Please use this identifier to cite or link to this item:
Title: Common polymorphism in a highly variable region upstream of the human lactase gene affects DNA-protein interactions.
Authors: Hollox, EJ
Poulter, M
Wang, Y
Krause, A
Swallow, DM
First Published: Oct-1999
Citation: EUR J HUM GENET, 1999, 7 (7), pp. 791-800
Abstract: In most mammals lactase activity declines after weaning when lactose is no longer part of the diet, but in many humans lactase activity persists into adult life. The difference responsible for this phenotypic polymorphism has been shown to be cis-acting to the lactase gene. The causal sequence difference has not been found so far, but a number of polymorphic sites have been found within and near to the lactase gene. We have shown previously that in Europeans there are two polymorphic sites in a small region between 974 bp and 852 bp upstream from the start of transcription, which are detectable by denaturing gradient gel electrophoresis (DGGE). In this study, analysis of individuals from five other population groups by the same DGGE method reveals four new alleles resulting from three additional nucleotide changes within this very small region. Analysis of sequence in four primate species and comparison with the published pig sequence shows that the overall sequence of this highly variable human region is conserved in pigs as well as primates, and that it lies within a 1kb region which has been shown to control lactase downregulation in pigs. Electrophoretic mobility shift assay (EMSA) studies were carried out to determine whether common variation affected protein-DNA binding and several binding activities were found using this technique. A novel two base-pair deletion that is common in most populations tested, but is not present in Europeans, caused no change in binding activity. However, a previously published C to T transition at -958bp dramatically reduced binding activity, although the functional significance of this is not clear.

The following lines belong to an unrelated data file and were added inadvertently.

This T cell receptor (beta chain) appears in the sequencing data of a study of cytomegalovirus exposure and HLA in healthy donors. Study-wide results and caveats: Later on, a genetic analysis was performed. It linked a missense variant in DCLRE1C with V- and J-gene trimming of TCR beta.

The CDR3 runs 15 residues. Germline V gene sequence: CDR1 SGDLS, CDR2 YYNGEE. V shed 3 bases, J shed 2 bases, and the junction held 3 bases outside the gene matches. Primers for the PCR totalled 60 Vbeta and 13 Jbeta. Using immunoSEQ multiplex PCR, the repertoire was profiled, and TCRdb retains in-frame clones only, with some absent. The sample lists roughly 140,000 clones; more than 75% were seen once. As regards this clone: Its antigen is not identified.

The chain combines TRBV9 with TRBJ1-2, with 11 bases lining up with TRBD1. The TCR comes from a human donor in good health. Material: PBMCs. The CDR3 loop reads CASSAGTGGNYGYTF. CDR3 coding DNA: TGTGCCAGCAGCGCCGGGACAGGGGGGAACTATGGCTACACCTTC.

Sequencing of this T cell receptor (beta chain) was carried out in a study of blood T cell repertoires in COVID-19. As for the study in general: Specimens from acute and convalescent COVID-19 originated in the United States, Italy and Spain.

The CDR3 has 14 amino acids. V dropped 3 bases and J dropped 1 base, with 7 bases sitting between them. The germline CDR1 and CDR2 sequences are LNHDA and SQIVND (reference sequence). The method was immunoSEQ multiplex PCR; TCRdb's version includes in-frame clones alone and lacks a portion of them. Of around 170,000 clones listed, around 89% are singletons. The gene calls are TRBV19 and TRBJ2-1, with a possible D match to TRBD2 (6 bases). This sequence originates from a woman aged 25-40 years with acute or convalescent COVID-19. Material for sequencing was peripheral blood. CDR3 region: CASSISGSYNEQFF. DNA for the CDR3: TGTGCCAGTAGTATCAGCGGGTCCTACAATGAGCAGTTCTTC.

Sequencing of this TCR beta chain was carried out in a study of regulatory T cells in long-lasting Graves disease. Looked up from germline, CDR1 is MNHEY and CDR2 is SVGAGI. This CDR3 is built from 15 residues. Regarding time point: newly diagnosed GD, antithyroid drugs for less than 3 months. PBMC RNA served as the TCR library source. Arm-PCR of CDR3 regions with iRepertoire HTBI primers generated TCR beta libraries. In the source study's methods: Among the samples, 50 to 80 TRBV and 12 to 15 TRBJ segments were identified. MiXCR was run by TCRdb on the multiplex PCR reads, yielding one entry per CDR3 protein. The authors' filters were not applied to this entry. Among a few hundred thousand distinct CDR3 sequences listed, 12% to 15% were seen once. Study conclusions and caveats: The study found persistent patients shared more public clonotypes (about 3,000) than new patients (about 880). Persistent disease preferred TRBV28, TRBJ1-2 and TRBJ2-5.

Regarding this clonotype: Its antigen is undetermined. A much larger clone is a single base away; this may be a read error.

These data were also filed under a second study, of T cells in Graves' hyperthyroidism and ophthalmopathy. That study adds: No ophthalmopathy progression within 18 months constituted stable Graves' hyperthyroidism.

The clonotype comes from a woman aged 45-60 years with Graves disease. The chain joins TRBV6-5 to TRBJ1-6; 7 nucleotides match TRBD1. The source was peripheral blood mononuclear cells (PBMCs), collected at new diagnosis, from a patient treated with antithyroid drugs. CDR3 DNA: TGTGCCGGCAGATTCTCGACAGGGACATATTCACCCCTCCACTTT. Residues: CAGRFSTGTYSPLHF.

DOI Link: 10.1038/sj.ejhg.5200369
ISSN: 1018-4813
Type: Journal Article
Appears in Collections:Published Articles, Dept. of Genetics

Files in This Item:
There are no files associated with this item.

Items in LRA are protected by copyright, with all rights reserved, unless otherwise indicated.